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President Trump accused of anti-Semitism, says Jews ‘have no choice’ but to vote for him

President Trump accused of anti-Semitism, says Jews ‘have no choice’ but to vote for him

Prime Minister of Israel Benjamin Netanyahu and his wife Sara with President Donald and Melania Trump at the Ben Gurion airport in Israel. | Photo: State of Israel

President Donald Trump has come under fire from Jewish Americans and other critics who accused him of using “anti-Semitic tropes” to portray Jews as wealth obsessed people who will have no choice but to vote for him in 2020.

Trump’s offensive comments came in a speech to the Israeli American Council Saturday. He was discussing how he was able to establish the U.S. embassy in Jerusalem for less than $500,000 after being initially told they would need a budget of $2 billion during his approximately 45-minute speech, delivered in Hollywood, Florida.

“So we’re going to spend two billion, and one of them was going to buy a lousy location. A lot of you are in the real estate business because I know you very well. You’re brutal killers,” he told his Jewish audience to laughter.

“Not nice people at all. But you have to vote for me; you have no choice. You’re not going to vote for Pocahontas, I can tell you that,” Trump said referencing Democratic presidential candidate Sen. Elizabeth Warren who plans to increase taxes on the ultra-wealthy if she is elected.

She proposed a wealth tax of 2% on wealth between $50 million and $1 billion, and a 3% tax on wealth above $1 billion. On November 1, 2019, she also proposed an additional 3% surtax on wealth over $1 billion.

“You’re not going to vote for the wealth tax. ‘Yeah, let’s take 100 percent of your wealth away.’ No, no. Even if you don’t like me; some of you don’t. Some of you I don’t like at all, actually,” he continued to laughter. “And you’re going to be my biggest supporters because you’ll be out of business in about 15 minutes, if they get it. So I don’t have to spend a lot of time on that.”

The president also suggested during his speech that there are some American Jews who don’t “love Israel enough.”

“We have to get the people of our country, of this country, to love Israel more. I have to tell you that. We have to do it,” he said. "We have to get them to love Israel more.  Because you have people that are Jewish people, that are great people — they don’t love Israel enough. You know that. You know that. “

As this clip from his speech made the rounds on social media, liberal pro-Israel advocacy organization J Street was among several to speak out.

“The President of the United States is incapable of addressing Jewish audiences without dipping into the deep well of anti-Semitic tropes that shape his worldview,” the organization tweeted Sunday morning. “We’re not going to hold our breath waiting for Trump's supporters to speak out. We are going to work tirelessly to defeat this president and those who’ve enabled him 11 months from now.”

In a statement on Sunday as well, Jewish Democratic Council of America Executive Director Halie Soifer condemned the president’s remarks and called him “the biggest threat to American Jews.”

“The president’s deeply offensive remarks before the Israeli American Council, including his unconscionable repeating of negative stereotypes that have been used historically to target Jews, only reinforce our belief – and warning in our latest ad – that Donald Trump is the biggest threat to American Jews,” he warned.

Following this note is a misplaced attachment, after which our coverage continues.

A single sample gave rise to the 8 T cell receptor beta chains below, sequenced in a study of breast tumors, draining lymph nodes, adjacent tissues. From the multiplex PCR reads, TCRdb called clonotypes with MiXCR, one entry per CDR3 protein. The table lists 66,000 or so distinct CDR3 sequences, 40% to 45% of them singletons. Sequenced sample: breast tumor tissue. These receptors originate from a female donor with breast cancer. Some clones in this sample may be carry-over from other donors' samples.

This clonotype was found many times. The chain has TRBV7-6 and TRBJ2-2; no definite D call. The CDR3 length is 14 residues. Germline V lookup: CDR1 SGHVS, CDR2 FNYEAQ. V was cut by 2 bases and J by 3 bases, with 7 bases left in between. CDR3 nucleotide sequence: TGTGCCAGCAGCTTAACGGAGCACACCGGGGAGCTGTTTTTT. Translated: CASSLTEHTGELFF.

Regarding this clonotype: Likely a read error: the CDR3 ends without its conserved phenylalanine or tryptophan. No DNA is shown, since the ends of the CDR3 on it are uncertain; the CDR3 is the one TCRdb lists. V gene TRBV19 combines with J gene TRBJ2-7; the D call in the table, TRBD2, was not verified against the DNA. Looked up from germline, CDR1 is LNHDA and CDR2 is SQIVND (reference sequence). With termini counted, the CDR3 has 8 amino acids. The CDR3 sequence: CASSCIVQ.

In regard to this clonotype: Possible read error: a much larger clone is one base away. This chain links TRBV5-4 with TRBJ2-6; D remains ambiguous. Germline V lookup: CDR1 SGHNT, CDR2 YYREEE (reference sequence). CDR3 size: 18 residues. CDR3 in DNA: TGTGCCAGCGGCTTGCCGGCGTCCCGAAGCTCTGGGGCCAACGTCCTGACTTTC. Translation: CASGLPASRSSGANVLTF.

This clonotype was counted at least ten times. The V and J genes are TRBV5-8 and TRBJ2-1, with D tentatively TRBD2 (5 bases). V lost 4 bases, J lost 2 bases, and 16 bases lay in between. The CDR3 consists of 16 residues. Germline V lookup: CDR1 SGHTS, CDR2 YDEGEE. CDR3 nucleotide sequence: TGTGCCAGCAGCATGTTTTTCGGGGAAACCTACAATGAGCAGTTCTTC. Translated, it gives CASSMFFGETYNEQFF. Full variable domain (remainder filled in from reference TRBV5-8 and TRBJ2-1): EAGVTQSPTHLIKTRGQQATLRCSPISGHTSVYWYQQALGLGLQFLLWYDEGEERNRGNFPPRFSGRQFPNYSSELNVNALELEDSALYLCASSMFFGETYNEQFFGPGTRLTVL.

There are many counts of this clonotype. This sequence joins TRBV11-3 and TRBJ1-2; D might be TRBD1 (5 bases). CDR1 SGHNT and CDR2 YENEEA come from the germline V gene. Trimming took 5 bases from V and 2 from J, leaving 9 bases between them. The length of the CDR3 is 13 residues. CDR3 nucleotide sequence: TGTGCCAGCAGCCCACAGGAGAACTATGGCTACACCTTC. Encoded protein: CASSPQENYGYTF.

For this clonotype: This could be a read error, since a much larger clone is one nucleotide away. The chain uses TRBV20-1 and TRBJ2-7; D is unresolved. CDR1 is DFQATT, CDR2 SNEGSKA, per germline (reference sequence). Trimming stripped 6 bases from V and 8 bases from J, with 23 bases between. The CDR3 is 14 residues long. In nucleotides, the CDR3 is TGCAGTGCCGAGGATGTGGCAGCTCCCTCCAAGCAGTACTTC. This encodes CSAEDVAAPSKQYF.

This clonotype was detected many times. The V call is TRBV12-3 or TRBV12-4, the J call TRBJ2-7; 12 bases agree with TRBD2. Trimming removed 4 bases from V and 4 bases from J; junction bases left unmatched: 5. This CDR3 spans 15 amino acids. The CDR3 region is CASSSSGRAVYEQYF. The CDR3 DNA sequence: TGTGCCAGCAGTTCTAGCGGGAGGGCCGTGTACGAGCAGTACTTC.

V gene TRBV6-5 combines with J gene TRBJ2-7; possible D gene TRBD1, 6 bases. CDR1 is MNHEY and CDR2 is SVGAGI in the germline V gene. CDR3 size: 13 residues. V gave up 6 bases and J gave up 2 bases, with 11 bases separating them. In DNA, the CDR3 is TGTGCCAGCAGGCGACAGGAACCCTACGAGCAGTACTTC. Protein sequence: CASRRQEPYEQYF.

“We strongly denounce these vile and bigoted remarks in which the president – once again – used anti-Semitic stereotypes to characterize Jews as driven by money and insufficiently loyal to Israel. He even had the audacity to suggest that Jews ‘have no choice’ but to support him,” she continued.

“American Jews do have a choice, and they’re not choosing President Trump or the Republican Party, which has been complicit in enacting his hateful agenda. In fact, Jewish support for the GOP has been halved since Trump has been in office, from 33 percent in 2014 to 17 percent in 2018, because Trump’s policies and rhetoric are completely antithetical to Jewish values,” she added.

Paul Krugman, Distinguished Professor at the City University of New York Graduate Center who won the 2008 Nobel Memorial Prize in Economic Sciences for his work on international trade and economic geography also argued in an op-ed for The New York Times that Trump “is empirically dead wrong” about Jews.

“Well, it’s not news that Trump’s bigotry isn’t restricted to blacks and immigrants. What is interesting, however, is that this particular anti-Semitic cliché — that Jews are greedy, and that their political behavior is especially driven by their financial interests — is empirically dead wrong. In fact, American Jews are much more liberal than you might expect given their economic situation,” Krugman wrote.

He then highlighted research showing that high-income Americans are more likely to support the Republican Party and it is especially true among the richest group.

“Given these realities, you might expect American Jews, who are in fact considerably more affluent than the average, to lean right. But they don’t. In fact, only 17 percent of them voted Republican last year,” he wrote.

“In other words, American Jews aren’t the uniquely greedy, self-interested characters anti-Semites imagine them to be,” he added.

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